First lady Melania Trump’s approach to sartorially honoring her hosts during her visit to Britain has been about as subtle as Dick Van Dyke’s British accent in “Mary Poppins.” Her fashion choices for the across-the-pond jaunt are making headlines for being literal homages to icons of British culture.
Trump started off the trip by boarding Air Force One in a Gucci shirtdress whose fabric carried an overtly diplomatic message about the importance of our “special relationship” with the Brits: It included images of Big Ben, the Houses of Parliament and even London’s famous double-decker buses.
Trump’s overseas wardrobe, which isn’t so much coded as it is statement-making, fits with her typical on-the-nose strategy for dressing for the world stage. For a 2017 state dinner hosted by Chinese President Xi Jinping in Beijing, she donned a Gucci dress inspired by the traditional Chinese cheongsam style. And on her solo trip to Africa last year, her outfits included a pants-and-jacket ensemble that made her look, as the New York Times described it, “like a character straight from 'Out of Africa’ crossed with Belloq, the nefarious Frenchman from ‘Raiders of the Lost Ark.’”
Trump, a former fashion model, clearly understands the power of clothing to communicate a message. As our colleague and fashion critic Robin Givhan described it, “The first lady sometimes appears to be dressing for a fashion-shoot version of the event — a kind of heightened reality of an already rather surreal circumstance.”
Another case in point: The patriotically themed ensemble she wore for this week’s arrival in Britain — a blouse from classic British brand Burberry featuring images of military medals and the word “society” paired with a navy suit from quintessentially American designer Michael Kors. (Get it? Brits and Americans are meeting! They get along so well together!)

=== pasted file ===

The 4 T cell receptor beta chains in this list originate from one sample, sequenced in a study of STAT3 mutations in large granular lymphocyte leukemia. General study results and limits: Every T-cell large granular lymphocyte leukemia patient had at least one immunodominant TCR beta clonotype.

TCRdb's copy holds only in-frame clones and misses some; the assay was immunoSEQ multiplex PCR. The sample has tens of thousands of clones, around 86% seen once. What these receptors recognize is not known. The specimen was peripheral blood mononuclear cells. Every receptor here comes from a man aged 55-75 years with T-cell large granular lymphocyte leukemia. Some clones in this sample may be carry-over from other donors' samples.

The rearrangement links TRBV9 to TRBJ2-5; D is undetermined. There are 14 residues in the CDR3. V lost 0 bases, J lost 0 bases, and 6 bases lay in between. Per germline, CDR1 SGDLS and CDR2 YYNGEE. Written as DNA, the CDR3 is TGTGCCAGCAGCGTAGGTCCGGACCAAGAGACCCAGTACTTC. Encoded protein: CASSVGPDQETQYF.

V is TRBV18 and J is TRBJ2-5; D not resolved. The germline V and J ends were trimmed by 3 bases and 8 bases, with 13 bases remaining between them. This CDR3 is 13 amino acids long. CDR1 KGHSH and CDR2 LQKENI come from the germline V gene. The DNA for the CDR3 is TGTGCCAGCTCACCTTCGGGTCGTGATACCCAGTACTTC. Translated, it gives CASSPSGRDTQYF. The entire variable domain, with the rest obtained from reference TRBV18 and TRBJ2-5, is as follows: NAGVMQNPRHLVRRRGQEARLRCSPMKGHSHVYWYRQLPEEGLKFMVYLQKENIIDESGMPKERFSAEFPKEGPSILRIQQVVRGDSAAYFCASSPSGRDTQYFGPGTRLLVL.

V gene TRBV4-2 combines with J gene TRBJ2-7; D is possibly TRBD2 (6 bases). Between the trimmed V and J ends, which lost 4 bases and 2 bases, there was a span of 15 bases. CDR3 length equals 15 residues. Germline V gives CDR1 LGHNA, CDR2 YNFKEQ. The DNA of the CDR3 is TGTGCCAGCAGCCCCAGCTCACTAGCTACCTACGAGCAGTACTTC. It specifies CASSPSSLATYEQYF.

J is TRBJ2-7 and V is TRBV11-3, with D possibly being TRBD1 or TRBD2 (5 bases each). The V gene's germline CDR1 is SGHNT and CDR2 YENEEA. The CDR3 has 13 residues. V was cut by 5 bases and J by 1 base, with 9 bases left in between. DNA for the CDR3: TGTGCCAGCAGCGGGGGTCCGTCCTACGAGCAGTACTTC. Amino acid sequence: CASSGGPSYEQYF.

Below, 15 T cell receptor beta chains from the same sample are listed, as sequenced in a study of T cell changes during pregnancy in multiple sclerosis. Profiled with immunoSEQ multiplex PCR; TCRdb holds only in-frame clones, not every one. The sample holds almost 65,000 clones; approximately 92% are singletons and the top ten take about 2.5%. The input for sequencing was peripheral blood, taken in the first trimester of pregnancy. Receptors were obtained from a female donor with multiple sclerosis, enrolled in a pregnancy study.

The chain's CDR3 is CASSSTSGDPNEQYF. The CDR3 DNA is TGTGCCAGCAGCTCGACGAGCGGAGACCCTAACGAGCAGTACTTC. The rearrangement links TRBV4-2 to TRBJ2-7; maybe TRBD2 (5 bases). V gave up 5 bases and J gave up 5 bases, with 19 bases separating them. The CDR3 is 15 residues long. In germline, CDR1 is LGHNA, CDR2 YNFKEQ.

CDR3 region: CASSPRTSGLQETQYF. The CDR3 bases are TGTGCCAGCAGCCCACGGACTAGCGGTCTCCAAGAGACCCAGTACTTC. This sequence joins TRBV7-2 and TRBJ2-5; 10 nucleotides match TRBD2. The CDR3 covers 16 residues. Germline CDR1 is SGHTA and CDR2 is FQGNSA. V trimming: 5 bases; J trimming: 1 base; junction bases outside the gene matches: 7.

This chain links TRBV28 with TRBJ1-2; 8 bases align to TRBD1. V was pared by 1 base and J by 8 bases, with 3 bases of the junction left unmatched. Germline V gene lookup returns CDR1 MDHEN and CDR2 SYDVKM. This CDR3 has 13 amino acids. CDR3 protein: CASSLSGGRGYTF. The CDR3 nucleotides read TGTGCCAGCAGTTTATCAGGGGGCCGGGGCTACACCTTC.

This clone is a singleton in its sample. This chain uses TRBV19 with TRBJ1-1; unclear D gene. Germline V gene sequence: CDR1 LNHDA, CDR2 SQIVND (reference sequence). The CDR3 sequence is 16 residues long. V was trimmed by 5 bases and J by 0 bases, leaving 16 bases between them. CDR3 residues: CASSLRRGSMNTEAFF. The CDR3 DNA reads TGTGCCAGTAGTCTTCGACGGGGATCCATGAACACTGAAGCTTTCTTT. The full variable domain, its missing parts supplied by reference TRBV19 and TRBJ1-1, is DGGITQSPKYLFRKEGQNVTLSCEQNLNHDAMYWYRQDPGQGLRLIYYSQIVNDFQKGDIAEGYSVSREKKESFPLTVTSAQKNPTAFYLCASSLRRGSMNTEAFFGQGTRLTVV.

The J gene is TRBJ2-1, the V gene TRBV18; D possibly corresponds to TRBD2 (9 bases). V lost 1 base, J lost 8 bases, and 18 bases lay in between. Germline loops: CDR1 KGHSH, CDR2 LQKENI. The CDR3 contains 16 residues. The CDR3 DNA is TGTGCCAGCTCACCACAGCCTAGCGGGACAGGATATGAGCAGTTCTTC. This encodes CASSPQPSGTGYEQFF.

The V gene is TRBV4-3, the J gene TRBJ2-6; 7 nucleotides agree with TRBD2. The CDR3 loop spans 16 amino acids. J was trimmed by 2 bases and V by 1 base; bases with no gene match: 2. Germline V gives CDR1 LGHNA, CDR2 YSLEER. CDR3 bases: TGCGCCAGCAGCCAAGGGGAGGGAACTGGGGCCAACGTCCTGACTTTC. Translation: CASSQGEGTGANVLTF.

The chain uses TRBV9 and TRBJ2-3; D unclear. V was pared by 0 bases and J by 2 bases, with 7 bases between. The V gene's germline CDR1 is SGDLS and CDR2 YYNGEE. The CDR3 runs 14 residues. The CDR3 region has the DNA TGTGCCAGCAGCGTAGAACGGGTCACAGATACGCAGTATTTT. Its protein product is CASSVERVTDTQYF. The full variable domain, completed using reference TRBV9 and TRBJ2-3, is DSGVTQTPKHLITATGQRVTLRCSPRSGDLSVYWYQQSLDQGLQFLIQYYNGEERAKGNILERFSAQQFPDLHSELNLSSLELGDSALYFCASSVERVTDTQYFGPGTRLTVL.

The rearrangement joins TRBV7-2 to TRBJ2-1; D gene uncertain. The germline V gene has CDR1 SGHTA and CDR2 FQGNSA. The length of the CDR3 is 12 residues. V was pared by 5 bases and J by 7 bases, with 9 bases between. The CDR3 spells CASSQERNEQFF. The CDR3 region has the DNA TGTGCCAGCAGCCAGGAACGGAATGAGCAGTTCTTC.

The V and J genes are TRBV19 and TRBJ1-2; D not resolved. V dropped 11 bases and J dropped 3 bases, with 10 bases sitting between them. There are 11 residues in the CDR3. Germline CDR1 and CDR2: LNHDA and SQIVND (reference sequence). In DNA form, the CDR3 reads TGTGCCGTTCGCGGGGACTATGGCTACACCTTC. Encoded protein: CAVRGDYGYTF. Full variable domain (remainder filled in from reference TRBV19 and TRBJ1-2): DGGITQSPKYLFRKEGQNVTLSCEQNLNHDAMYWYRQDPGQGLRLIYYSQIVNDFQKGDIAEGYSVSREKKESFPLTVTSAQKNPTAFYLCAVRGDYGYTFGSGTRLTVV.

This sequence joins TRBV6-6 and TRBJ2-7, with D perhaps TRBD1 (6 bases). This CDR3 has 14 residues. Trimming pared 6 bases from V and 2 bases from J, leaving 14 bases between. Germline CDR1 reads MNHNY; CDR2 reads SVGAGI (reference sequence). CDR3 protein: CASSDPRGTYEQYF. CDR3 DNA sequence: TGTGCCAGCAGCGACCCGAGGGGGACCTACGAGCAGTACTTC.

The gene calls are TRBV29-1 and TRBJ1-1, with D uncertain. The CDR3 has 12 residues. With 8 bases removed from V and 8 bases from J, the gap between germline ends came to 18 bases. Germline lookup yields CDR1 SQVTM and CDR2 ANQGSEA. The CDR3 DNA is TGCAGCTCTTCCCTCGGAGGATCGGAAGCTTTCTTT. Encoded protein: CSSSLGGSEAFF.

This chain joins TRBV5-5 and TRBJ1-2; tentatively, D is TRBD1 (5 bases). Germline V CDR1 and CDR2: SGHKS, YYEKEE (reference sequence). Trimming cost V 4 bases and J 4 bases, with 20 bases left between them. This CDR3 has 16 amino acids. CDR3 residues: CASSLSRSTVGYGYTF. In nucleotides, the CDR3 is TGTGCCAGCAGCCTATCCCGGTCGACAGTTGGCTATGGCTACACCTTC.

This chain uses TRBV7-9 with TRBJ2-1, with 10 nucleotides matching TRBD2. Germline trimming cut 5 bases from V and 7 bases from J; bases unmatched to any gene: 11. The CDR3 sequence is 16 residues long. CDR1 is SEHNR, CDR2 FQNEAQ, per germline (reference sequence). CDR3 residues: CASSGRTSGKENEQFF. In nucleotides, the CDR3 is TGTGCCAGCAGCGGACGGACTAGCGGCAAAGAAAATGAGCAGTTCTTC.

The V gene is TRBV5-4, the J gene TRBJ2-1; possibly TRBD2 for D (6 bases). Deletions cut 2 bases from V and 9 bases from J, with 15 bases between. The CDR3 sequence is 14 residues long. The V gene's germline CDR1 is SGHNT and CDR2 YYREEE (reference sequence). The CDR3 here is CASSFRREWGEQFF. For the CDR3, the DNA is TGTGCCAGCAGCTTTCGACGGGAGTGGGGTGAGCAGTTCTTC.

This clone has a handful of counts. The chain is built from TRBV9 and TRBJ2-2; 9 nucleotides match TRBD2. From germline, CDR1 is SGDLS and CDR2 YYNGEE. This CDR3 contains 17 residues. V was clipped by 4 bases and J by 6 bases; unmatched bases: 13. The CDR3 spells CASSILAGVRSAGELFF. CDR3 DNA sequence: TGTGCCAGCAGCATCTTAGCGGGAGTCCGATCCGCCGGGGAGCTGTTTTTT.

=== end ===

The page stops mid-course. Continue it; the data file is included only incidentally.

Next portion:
And of course there would be a Princess Di moment. For lunch at Buckingham Palace with the queen, Trump’s ensemble — a white Dolce & Gabbana skirt suit with a navy collar and belt, topped off with a white hat with a navy band — drew immediate comparisons to similar looks previously worn by two fashion-forward royals, Princess Diana and Meghan, Duchess of Sussex. (Some also likened it to the black and white costume that Audrey Hepburn’s character Eliza Doolittle wore to the Ascot races in “My Fair Lady.”)
And while we’re talking about clothing clues delivered in the most literal way possible, can we discuss the first lady’s penchant for white hats at key diplomatic events? The chapeau she wore this week to meet the queen (designed by her frequent go-to designer, Hervé Pierre) brings to mind a few other memorable headgear moments. Last year, she wore a broad-brimmed Pierre creation to greet French President Emmanuel Macron and his wife, Brigitte, for their state visit. And one of her most controversial looks was the time she donned a pith helmet, considered a relic of colonialism, while on safari in Kenya.
Could it be that Trump is trying to visually signal that she’s one of the good guys? The answer, like so much about the first lady’s wardrobe, seems pretty black and white.